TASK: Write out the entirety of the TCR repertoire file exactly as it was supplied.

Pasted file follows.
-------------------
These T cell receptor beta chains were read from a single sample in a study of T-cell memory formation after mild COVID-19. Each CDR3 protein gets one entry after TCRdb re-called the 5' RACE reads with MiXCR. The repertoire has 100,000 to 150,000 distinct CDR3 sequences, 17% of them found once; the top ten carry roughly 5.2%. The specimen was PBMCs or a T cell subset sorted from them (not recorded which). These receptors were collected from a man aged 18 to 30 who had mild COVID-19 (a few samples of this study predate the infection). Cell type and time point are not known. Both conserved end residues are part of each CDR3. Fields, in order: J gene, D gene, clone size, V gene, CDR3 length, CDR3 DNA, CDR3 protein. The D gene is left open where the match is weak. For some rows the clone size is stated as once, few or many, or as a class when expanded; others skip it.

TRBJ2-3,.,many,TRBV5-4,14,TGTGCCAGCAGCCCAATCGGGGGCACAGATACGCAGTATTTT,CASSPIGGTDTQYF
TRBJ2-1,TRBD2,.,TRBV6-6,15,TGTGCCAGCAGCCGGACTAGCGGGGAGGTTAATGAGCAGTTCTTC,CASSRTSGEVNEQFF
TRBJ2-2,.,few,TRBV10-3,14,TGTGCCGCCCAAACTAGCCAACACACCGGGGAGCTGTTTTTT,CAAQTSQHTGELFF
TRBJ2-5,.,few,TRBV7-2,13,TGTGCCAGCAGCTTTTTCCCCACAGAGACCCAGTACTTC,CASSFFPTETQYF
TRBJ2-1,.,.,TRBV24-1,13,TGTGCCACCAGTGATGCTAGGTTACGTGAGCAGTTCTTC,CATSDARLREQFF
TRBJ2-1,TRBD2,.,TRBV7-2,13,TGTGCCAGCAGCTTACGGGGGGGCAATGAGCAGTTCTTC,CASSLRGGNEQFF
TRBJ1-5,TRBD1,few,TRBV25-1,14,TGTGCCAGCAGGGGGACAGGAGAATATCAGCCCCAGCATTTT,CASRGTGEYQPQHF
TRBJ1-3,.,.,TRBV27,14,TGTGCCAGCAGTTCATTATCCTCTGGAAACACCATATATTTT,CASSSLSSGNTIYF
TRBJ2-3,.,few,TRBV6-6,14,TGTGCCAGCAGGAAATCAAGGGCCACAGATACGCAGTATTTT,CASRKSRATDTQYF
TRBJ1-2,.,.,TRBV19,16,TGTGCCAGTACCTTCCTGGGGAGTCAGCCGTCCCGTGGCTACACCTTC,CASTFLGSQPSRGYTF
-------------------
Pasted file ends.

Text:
These T cell receptor beta chains were read from a single sample in a study of T-cell memory formation after mild COVID-19. Each CDR3 protein gets one entry after TCRdb re-called the 5' RACE reads with MiXCR. The repertoire has 100,000 to 150,000 distinct CDR3 sequences, 17% of them found once; the top ten carry roughly 5.2%. The specimen was PBMCs or a T cell subset sorted from them (not recorded which). These receptors were collected from a man aged 18 to 30 who had mild COVID-19 (a few samples of this study predate the infection). Cell type and time point are not known. Both conserved end residues are part of each CDR3. Fields, in order: J gene, D gene, clone size, V gene, CDR3 length, CDR3 DNA, CDR3 protein. The D gene is left open where the match is weak. For some rows the clone size is stated as once, few or many, or as a class when expanded; others skip it.

TRBJ2-3,.,many,TRBV5-4,14,TGTGCCAGCAGCCCAATCGGGGGCACAGATACGCAGTATTTT,CASSPIGGTDTQYF
TRBJ2-1,TRBD2,.,TRBV6-6,15,TGTGCCAGCAGCCGGACTAGCGGGGAGGTTAATGAGCAGTTCTTC,CASSRTSGEVNEQFF
TRBJ2-2,.,few,TRBV10-3,14,TGTGCCGCCCAAACTAGCCAACACACCGGGGAGCTGTTTTTT,CAAQTSQHTGELFF
TRBJ2-5,.,few,TRBV7-2,13,TGTGCCAGCAGCTTTTTCCCCACAGAGACCCAGTACTTC,CASSFFPTETQYF
TRBJ2-1,.,.,TRBV24-1,13,TGTGCCACCAGTGATGCTAGGTTACGTGAGCAGTTCTTC,CATSDARLREQFF
TRBJ2-1,TRBD2,.,TRBV7-2,13,TGTGCCAGCAGCTTACGGGGGGGCAATGAGCAGTTCTTC,CASSLRGGNEQFF
TRBJ1-5,TRBD1,few,TRBV25-1,14,TGTGCCAGCAGGGGGACAGGAGAATATCAGCCCCAGCATTTT,CASRGTGEYQPQHF
TRBJ1-3,.,.,TRBV27,14,TGTGCCAGCAGTTCATTATCCTCTGGAAACACCATATATTTT,CASSSLSSGNTIYF
TRBJ2-3,.,few,TRBV6-6,14,TGTGCCAGCAGGAAATCAAGGGCCACAGATACGCAGTATTTT,CASRKSRATDTQYF
TRBJ1-2,.,.,TRBV19,16,TGTGCCAGTACCTTCCTGGGGAGTCAGCCGTCCCGTGGCTACACCTTC,CASTFLGSQPSRGYTF